Centennial Resource Development Inc. and Colgate Energy Partners III LLC agreed to a roughly $7 billion merger of equals that would create what may be the largest pure-play exploration and production (E&P) company in the Permian Basin’s Delaware sub-basin.
Publicly traded Centennial and privately held Colgate together hold roughly 180,000 net leasehold acres, 40,000 net royalty acres with current production of about 135,000 boe/d. The combined acreage spans the West Texas and southeastern New Mexico portions of the Delaware.
The proposed merger “significantly increases scale and drives accretion across all our key financial and operating metrics,” said Centennial CEO Sean Smith. “Colgate’s complementary, high-margin assets are a natural fit for Centennial, creating the largest pure-play E&P company in the Delaware Basin.”
Once completed, the combined company would be headquartered in Midland, TX. It would have more than 15 years of drilling inventory, assuming the current drilling pace, the management teams said.
The transaction has been unanimously approved by each board, with closing expected before the end of the year. A new company name will be announced by the closing date, Centennial said.
Smith has been tapped to serve as executive chair, while Colgate’s co-CEOs Will Hickey and James Walter would jointly helm the combined company as well. Denver-based Centennial’s COO Matt Garrison and CFO George Glyphis are slated to remain in their current positions following the merger.
“Both companies have established strong financial and operational cultures, and we expect the combined company will be a top-tier, low-cost operator that is able to deliver better margins and shareholder returns,” said Hickey.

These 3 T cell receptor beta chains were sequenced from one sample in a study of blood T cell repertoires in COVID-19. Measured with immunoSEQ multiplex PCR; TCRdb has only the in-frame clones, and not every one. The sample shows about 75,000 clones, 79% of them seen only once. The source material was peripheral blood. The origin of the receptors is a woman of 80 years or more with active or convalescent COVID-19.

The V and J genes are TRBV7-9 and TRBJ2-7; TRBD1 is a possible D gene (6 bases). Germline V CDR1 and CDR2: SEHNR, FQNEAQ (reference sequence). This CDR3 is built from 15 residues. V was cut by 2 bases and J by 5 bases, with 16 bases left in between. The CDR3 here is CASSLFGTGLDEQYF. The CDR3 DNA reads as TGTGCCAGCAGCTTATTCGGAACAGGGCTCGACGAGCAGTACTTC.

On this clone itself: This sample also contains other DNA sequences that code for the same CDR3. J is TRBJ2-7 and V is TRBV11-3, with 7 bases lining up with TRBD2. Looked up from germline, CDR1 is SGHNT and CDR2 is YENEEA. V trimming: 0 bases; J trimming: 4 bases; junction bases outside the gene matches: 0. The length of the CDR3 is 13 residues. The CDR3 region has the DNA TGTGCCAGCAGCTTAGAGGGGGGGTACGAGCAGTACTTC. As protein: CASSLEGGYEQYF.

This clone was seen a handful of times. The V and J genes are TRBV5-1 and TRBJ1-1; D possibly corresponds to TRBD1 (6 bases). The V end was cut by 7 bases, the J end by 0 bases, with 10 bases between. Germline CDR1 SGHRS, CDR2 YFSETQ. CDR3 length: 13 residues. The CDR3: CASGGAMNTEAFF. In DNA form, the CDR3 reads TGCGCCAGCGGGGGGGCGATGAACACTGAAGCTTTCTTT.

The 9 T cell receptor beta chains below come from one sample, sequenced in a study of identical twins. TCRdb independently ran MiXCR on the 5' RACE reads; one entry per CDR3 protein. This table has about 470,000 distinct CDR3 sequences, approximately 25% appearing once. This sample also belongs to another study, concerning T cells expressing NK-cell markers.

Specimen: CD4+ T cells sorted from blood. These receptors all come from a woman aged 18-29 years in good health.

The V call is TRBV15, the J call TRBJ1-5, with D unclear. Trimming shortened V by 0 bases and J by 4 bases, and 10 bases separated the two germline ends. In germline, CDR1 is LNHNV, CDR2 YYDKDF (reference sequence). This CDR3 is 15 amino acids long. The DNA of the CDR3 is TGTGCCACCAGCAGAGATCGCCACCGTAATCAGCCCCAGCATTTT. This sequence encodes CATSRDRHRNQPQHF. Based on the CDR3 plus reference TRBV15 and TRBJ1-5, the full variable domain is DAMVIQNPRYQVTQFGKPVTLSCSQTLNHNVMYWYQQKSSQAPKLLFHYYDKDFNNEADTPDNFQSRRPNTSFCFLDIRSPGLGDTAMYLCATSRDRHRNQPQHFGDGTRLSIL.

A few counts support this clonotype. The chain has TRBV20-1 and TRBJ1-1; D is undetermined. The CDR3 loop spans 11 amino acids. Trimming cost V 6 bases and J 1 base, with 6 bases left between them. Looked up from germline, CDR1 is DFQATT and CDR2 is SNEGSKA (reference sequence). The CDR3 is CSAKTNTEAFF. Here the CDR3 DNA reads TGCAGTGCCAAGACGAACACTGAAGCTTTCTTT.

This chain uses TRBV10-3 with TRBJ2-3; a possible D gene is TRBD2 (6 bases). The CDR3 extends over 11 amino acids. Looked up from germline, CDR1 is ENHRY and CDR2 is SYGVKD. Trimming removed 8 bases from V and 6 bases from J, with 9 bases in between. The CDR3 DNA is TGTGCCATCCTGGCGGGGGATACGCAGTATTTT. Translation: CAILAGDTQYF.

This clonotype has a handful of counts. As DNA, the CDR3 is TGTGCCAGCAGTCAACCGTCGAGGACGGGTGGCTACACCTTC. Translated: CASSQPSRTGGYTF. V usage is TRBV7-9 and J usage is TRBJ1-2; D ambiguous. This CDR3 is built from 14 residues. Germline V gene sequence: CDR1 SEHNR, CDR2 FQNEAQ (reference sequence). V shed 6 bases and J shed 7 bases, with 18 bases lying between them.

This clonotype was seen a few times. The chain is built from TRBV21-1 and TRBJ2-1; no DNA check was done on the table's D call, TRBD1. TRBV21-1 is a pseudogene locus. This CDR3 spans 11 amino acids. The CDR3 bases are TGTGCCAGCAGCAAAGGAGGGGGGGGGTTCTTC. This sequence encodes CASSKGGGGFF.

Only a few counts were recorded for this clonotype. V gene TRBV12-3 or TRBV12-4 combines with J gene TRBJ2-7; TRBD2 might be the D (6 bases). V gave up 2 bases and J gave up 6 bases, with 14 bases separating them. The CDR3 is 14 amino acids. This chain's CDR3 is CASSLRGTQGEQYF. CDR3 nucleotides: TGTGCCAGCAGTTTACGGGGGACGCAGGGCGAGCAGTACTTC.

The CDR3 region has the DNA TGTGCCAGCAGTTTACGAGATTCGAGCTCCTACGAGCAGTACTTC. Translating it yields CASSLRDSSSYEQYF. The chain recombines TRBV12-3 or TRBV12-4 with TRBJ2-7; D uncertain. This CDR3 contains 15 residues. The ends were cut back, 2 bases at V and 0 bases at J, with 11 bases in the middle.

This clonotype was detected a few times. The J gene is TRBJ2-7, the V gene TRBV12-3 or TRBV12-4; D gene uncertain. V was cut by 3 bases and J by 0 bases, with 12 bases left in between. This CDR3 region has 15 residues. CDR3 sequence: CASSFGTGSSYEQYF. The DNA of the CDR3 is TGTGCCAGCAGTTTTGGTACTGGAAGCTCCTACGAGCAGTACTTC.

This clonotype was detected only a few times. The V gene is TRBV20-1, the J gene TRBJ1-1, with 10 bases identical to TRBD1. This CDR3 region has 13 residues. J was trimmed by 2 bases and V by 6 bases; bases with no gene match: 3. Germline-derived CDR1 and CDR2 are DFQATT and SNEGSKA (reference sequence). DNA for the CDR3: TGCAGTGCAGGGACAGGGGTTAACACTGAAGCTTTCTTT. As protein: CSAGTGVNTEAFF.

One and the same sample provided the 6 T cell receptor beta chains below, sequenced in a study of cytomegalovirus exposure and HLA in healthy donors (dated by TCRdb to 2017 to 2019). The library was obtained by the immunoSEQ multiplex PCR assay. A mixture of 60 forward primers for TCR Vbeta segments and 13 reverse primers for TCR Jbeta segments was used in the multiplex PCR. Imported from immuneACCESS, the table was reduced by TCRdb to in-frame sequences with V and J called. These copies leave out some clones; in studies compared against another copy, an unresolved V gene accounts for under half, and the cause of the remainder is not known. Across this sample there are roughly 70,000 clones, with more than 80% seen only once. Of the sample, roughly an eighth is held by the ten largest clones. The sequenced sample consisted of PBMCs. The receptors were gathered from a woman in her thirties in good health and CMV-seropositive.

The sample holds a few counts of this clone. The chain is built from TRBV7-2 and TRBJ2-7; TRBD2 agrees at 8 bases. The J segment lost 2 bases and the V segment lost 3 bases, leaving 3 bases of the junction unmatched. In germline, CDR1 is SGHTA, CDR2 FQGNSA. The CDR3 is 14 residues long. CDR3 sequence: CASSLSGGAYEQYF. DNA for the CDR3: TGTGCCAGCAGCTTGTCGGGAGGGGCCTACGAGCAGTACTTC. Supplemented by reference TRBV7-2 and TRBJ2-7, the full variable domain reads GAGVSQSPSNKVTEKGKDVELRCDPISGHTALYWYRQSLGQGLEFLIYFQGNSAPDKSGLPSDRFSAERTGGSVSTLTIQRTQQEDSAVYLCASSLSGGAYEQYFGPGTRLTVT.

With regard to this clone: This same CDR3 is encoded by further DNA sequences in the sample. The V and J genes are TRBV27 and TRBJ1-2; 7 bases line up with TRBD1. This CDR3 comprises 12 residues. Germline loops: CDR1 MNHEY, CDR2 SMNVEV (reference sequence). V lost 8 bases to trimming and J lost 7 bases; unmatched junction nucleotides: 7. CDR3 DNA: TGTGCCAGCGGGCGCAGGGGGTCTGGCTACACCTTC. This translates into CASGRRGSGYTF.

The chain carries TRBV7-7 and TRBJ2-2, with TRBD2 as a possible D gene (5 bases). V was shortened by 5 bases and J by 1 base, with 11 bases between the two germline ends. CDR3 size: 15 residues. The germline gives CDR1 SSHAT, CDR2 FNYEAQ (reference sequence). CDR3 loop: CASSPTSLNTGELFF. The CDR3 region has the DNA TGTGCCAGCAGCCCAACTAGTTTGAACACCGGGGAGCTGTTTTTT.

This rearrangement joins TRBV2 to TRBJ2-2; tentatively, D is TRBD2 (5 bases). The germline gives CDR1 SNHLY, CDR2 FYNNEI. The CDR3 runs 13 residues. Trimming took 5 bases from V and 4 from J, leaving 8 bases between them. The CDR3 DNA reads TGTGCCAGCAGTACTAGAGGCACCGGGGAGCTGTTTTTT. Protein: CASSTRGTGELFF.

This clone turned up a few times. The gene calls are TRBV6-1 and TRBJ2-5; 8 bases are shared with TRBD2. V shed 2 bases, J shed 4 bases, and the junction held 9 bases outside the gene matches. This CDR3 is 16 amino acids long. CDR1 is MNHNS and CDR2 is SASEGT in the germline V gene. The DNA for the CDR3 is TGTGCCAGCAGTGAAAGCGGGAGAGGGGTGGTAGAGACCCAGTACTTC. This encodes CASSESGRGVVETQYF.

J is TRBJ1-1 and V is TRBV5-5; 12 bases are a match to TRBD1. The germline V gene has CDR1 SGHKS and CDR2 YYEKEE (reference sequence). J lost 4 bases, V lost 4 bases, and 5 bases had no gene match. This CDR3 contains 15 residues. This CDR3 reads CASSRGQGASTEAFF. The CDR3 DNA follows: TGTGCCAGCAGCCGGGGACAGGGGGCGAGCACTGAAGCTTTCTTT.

Walter said the merger “is compelling from a financial, operational and strategic standpoint, establishing a leading Permian Basin independent. We believe the pro forma company is positioned to maximize returns for our new investor base, with our combined management team bringing a track record of operational excellence and strategic value creation.
“Management’s significant ownership in the combined company should give investors confidence that long-term value creation will always be our top priority.”
In a recent earnings call, Smith said Centennial was targeting 10-15% oil and gas production growth in the Permian this year.
Sign Of Things To Come?
Energy analysts weighed in on the merger, including Enverus analyst Andrew Dittmar.
“The team at Colgate has worked hard to reach a scale that would allow the company to achieve a public listing,” through an initial public offering (IPO) or by “being an attractive strategic merger partner,” Dittmar said. “Continued challenging equity markets for new E&P IPOs makes the choice to merge with an existing public operator the obvious path to reaching public markets.”
Dittmar said of the “smaller” Permian E&Ps, “Centennial is by a considerable margin the most obvious fit given its pairing of acreage in the New Mexico and Texas sides of the Delaware matches Colgate’s asset base, its asset quality is comparable, and the size is favorable for a merger of equals.”
Wells Fargo analysts led by Joseph McKay said, “We think this transaction is a sign of things to come…” With privately held Permian E&Ps increasing their activity this year, “there is more opportunity for industry participants to create a better value proposition via combinations as opposed to standalone entities.”
The Centennial/Colgate merger follows the recently proposed creation of a publicly traded E&P firm. The company is being created via a special purpose acquisition company chaired by former House Speaker Paul Ryan and private equity firm Grey Rock Investment Partners.
The Permian Delaware specifically is on track to hit record average production of 5.7 million boe/d in 2022, Rystad Energy analysts said Thursday. Total production in the Delaware is estimated to grow by about 990,000 boe/d this year, according to the consultancy.
Investments in the sub-basin are expected to surge more than 40% from 2021 levels to reach $15.7 billion this year, the Rystad analysts said. Privately held E&Ps more than doubled their collective rig counts in the Delaware to 73 from 30 between January 2021 and April 2022, they noted.
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